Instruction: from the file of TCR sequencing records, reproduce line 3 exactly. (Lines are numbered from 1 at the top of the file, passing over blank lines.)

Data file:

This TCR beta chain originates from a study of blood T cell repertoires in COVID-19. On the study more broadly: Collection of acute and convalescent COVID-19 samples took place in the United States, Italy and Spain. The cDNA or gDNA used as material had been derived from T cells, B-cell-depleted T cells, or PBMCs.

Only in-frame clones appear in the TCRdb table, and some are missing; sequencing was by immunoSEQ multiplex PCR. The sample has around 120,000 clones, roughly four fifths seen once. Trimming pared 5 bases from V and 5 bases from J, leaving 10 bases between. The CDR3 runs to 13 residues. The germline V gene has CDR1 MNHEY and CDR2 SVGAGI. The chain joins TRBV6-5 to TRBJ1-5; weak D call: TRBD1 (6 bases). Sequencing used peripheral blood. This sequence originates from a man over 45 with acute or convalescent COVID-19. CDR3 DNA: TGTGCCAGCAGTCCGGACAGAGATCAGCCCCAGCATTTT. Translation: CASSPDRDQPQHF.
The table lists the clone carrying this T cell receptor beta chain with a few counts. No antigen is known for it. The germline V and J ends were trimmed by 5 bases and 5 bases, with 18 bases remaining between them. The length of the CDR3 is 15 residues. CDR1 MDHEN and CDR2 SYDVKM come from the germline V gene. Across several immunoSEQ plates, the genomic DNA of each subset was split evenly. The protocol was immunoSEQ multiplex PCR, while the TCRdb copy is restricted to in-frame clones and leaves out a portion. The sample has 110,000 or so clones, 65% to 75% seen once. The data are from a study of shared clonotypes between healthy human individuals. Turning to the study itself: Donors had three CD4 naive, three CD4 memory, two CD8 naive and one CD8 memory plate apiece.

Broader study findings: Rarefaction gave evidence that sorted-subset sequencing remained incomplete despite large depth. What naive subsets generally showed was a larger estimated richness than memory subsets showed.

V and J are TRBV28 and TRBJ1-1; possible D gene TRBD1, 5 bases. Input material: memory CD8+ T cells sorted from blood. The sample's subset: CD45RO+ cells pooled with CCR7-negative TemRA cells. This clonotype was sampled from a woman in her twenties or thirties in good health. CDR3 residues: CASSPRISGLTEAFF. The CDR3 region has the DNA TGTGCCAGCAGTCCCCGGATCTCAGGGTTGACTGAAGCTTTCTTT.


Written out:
The table lists the clone carrying this T cell receptor beta chain with a few counts. No antigen is known for it. The germline V and J ends were trimmed by 5 bases and 5 bases, with 18 bases remaining between them. The length of the CDR3 is 15 residues. CDR1 MDHEN and CDR2 SYDVKM come from the germline V gene. Across several immunoSEQ plates, the genomic DNA of each subset was split evenly. The protocol was immunoSEQ multiplex PCR, while the TCRdb copy is restricted to in-frame clones and leaves out a portion. The sample has 110,000 or so clones, 65% to 75% seen once. The data are from a study of shared clonotypes between healthy human individuals. Turning to the study itself: Donors had three CD4 naive, three CD4 memory, two CD8 naive and one CD8 memory plate apiece.